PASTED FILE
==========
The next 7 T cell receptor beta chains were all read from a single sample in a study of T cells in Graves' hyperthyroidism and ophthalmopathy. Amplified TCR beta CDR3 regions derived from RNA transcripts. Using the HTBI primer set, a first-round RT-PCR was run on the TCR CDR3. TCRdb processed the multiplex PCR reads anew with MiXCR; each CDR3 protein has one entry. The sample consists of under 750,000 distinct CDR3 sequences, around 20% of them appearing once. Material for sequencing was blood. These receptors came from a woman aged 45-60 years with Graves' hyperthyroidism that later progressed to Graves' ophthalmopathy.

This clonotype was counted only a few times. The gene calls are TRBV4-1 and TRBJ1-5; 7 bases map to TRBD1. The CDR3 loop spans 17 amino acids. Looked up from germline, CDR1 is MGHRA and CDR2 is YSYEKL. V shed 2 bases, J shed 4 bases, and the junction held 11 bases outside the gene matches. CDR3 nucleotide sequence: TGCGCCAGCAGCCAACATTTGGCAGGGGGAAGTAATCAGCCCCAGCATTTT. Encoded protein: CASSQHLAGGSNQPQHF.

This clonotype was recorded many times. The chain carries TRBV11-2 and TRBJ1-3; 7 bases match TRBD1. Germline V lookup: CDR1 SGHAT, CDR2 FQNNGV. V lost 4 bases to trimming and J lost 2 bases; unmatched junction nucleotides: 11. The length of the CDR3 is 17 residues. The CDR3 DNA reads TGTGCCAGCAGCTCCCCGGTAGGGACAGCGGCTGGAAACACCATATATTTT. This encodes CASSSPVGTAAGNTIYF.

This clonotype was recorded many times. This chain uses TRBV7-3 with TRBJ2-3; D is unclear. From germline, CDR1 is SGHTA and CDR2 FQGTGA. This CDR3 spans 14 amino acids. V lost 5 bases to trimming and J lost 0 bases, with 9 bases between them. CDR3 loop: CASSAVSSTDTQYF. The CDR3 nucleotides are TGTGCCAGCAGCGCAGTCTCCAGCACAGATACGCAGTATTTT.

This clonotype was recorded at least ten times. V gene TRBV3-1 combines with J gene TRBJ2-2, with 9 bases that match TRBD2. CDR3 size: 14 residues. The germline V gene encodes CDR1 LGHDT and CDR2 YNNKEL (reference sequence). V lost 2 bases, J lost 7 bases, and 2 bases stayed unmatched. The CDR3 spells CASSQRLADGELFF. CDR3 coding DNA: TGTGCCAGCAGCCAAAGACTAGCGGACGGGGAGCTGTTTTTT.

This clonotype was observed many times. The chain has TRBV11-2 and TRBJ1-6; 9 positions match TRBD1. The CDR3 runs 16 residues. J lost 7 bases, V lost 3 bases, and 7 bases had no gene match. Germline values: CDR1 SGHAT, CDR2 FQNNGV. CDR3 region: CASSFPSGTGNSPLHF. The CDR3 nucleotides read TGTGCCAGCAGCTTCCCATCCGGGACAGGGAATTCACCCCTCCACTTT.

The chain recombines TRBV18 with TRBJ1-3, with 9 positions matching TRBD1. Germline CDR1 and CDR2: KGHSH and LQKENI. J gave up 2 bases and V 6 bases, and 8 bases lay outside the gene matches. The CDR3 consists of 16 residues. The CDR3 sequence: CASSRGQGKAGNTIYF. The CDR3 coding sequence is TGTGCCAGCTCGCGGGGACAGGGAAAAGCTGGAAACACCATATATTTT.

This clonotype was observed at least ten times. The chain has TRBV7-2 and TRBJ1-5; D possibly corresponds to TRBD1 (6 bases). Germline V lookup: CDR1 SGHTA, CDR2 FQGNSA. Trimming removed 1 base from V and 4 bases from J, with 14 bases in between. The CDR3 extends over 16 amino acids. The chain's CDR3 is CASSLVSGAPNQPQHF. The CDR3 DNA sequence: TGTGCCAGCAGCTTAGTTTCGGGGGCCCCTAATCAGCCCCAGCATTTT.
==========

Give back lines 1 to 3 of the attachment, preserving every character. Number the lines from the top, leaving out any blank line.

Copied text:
The next 7 T cell receptor beta chains were all read from a single sample in a study of T cells in Graves' hyperthyroidism and ophthalmopathy. Amplified TCR beta CDR3 regions derived from RNA transcripts. Using the HTBI primer set, a first-round RT-PCR was run on the TCR CDR3. TCRdb processed the multiplex PCR reads anew with MiXCR; each CDR3 protein has one entry. The sample consists of under 750,000 distinct CDR3 sequences, around 20% of them appearing once. Material for sequencing was blood. These receptors came from a woman aged 45-60 years with Graves' hyperthyroidism that later progressed to Graves' ophthalmopathy.

This clonotype was counted only a few times. The gene calls are TRBV4-1 and TRBJ1-5; 7 bases map to TRBD1. The CDR3 loop spans 17 amino acids. Looked up from germline, CDR1 is MGHRA and CDR2 is YSYEKL. V shed 2 bases, J shed 4 bases, and the junction held 11 bases outside the gene matches. CDR3 nucleotide sequence: TGCGCCAGCAGCCAACATTTGGCAGGGGGAAGTAATCAGCCCCAGCATTTT. Encoded protein: CASSQHLAGGSNQPQHF.

This clonotype was recorded many times. The chain carries TRBV11-2 and TRBJ1-3; 7 bases match TRBD1. Germline V lookup: CDR1 SGHAT, CDR2 FQNNGV. V lost 4 bases to trimming and J lost 2 bases; unmatched junction nucleotides: 11. The length of the CDR3 is 17 residues. The CDR3 DNA reads TGTGCCAGCAGCTCCCCGGTAGGGACAGCGGCTGGAAACACCATATATTTT. This encodes CASSSPVGTAAGNTIYF.